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Profile of Carlos Fernandez-Patron, PhD

Carlos Fernandez-Patron
Assistant Professor
Department of Biochemistry
319 Medical Sciences Building
University of Alberta
Edmonton AB  T6G 2H7

Tel: 780.492.9540

Research

We are interested in the mechanisms of cardiovascular disease; in particular, hypertension a condition that affects 25% of the adult population worldwide including industrialized societies.

Over the last few years we have studied a family of proteins: matrix metalloproteinases (MMPs), and identified reactions by which MMPs might impact cardiovascular growth as well as vascular tone. These reactions are:

  1. Cleavage and regulation of vasoactive peptide hormones and proteins (such as big endothelin and calicitonin gene related peptide).
  2. Cleavage and regulation of growth factors (such as shedding of heparin-binding EGF).

These reactions are novel in the context of vascular regulation. Moreover, they implicate MMPs in the control of blood pressure as well as development and progression of conditions such as hypertension (high blood pressure). Interestingly, we have recently discovered that treatment of spontaneously hypertensive rats with an MMP inhibitor and antibiotic, doxycycline, reduces the blood pressure of these rats. These results are exciting as they provide strong evidence suggesting that MMP inhibitors might have therapeutic potential for the management of systemic blood pressure in hypertensive disorders such as human essential hypertension.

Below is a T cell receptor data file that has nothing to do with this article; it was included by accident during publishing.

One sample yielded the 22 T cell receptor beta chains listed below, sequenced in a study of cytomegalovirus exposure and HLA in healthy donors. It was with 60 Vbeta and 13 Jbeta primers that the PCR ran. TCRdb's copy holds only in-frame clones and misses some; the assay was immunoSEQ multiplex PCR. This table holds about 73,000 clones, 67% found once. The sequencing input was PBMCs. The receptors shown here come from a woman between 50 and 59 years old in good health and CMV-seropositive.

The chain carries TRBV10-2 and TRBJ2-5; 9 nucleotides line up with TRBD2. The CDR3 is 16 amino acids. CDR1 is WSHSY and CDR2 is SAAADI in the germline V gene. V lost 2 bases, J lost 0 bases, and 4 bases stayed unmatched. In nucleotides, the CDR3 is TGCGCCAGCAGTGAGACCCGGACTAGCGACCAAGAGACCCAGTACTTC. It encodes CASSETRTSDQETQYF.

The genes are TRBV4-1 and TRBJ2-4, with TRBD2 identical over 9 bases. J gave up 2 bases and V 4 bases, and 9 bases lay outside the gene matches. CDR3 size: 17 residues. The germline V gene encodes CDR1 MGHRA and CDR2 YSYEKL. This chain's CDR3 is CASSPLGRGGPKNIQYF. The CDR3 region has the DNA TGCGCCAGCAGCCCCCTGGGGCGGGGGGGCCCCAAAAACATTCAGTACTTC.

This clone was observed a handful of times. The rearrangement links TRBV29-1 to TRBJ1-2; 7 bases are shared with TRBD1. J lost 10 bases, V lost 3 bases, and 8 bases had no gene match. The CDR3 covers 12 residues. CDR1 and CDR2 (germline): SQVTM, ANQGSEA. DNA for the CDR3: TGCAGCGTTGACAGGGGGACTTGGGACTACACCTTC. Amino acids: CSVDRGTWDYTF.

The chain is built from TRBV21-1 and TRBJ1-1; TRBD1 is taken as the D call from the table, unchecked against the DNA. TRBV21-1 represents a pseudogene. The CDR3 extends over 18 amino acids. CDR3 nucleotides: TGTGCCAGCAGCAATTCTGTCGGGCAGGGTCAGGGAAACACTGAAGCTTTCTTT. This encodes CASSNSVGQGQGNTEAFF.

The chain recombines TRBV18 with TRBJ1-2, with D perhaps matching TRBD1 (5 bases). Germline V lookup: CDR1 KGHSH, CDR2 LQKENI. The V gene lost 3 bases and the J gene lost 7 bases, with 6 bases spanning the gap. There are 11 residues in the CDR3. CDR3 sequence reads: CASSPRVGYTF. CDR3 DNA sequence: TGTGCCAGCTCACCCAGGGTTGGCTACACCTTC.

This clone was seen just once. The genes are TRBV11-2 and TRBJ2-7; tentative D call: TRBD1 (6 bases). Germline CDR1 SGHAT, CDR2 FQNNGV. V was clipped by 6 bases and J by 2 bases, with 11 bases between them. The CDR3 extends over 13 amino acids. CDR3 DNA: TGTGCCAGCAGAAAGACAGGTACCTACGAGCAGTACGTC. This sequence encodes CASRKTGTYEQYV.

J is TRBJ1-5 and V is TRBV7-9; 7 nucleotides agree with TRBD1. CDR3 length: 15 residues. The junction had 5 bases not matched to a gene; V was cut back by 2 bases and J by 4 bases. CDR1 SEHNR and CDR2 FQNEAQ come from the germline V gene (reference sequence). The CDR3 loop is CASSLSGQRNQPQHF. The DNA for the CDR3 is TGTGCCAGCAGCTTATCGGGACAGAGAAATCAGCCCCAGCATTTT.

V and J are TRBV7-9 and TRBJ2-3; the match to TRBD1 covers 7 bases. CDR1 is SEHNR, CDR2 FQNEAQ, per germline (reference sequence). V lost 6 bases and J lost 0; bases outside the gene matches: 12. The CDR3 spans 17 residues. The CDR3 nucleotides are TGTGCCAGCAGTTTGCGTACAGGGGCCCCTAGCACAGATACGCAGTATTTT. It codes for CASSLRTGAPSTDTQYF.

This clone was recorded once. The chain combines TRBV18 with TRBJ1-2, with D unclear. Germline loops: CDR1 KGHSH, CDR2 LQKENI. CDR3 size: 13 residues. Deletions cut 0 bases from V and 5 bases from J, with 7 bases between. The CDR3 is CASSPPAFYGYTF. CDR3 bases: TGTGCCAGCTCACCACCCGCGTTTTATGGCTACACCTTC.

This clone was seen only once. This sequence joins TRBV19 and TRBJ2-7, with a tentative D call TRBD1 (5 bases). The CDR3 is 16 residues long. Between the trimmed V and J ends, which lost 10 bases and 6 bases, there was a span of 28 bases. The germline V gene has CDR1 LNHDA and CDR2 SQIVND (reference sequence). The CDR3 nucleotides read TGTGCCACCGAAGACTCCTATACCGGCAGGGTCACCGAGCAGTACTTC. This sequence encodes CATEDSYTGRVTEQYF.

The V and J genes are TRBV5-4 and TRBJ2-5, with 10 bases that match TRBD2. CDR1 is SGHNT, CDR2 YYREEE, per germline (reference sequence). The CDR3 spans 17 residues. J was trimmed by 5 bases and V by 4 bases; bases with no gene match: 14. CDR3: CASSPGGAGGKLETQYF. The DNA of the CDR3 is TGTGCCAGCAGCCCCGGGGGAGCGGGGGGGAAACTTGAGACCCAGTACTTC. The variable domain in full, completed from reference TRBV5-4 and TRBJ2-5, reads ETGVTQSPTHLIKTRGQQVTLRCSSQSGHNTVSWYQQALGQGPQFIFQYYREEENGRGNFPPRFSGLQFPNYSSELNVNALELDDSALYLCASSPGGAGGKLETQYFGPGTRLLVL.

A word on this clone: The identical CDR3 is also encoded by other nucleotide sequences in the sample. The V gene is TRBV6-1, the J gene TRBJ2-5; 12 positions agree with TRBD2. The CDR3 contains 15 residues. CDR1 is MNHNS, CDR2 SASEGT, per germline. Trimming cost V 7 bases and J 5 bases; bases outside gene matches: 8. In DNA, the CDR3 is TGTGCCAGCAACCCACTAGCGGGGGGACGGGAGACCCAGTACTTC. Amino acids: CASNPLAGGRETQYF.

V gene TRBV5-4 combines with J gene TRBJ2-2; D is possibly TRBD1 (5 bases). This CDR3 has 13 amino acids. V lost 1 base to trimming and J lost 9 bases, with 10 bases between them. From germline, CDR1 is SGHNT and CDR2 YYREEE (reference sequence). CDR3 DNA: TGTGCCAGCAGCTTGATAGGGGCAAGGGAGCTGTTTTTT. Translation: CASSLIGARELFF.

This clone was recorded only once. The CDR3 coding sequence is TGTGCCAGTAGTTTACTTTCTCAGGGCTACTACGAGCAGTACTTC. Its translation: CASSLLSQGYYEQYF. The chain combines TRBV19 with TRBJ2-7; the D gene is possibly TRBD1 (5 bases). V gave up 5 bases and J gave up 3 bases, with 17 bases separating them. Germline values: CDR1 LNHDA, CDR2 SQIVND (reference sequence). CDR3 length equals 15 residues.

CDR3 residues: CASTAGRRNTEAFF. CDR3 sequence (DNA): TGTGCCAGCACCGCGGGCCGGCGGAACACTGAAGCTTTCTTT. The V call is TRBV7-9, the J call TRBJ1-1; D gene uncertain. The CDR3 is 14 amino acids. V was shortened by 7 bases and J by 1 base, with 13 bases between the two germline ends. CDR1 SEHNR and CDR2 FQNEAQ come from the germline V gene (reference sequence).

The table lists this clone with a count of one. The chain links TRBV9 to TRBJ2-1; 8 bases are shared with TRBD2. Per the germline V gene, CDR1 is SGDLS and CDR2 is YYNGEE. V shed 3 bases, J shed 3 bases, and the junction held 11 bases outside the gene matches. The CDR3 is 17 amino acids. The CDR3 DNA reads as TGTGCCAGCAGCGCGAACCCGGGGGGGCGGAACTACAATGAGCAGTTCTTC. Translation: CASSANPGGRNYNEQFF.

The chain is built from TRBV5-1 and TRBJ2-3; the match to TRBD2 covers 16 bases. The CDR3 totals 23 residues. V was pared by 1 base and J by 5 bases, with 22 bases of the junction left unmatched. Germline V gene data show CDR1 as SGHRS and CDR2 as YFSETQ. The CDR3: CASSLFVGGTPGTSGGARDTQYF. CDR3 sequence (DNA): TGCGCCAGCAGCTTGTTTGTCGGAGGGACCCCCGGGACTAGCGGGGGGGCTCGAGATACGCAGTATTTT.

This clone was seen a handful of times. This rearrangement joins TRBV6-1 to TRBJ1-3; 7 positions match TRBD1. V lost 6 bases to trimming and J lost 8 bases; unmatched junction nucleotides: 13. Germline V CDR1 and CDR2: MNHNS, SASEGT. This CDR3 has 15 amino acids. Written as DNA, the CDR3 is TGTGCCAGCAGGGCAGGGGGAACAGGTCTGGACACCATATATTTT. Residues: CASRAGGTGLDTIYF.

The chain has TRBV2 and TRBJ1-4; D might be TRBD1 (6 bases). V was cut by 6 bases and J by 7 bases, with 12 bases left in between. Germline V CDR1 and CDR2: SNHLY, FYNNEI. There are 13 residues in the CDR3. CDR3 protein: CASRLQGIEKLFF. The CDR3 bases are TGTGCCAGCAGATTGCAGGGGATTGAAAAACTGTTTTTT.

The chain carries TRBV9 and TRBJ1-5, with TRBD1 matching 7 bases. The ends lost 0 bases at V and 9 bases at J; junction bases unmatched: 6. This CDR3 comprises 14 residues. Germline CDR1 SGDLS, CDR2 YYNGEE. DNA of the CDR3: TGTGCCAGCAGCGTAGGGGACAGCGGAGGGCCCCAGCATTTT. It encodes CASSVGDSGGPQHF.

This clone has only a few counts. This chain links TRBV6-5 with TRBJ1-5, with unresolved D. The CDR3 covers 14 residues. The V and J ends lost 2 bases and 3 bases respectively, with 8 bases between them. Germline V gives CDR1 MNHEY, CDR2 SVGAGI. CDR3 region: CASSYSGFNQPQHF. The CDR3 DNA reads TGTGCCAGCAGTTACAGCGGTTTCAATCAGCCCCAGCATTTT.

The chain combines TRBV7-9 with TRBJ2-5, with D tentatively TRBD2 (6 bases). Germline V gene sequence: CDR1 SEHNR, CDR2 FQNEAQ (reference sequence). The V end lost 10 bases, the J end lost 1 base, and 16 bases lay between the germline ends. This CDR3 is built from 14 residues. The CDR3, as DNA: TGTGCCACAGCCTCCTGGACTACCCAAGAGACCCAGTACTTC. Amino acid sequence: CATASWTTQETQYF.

The pathogenesis of hypertension is complex as this condition can have environmental and genetic causes. Therefore, the therapy of hypertension remains largely empirical employing drugs or interventions, until reduction of blood pressure is achieved. Given the huge complexity of the processes of vasoregulation in health as well as cardiovascular disease, we are also developing a systems biological approach to the study of hypertension. Our systems biological approach employs proteomics and computation as well as integrative physiology and pharmacology. We are testing the hypothesis that hypertension could result from the perturbation of just a few, yet fundamental, mechanisms of vasoregulation. The scientific challenge we are facing is the identification of these fundamental mechanisms. To address this challenge, we have developed a novel, simple and high-throughput method combining computational analysis (that capitalizes on graph-theoretical operations) and standard proteomics (that capitalizes on the isolation and characterization of protein complexes by ultracentrifugation, gel electrophoresis and mass spectrometry). Our laboratory is highly interdisciplinary (involving techniques of integrative physiology, pharmacology, computation and proteomics). As well, we have an active collaboration with computing scientists, computer engineers and mathematicians. Thus, our trainees are cross trained in an exciting environment combining hypothesis-driven as well as discovery√ā¬≠driven research approaches.

We are interested in recruiting people from areas such as mathematics, chemistry, physics, computation and biology for postdoctoral or graduate studies.

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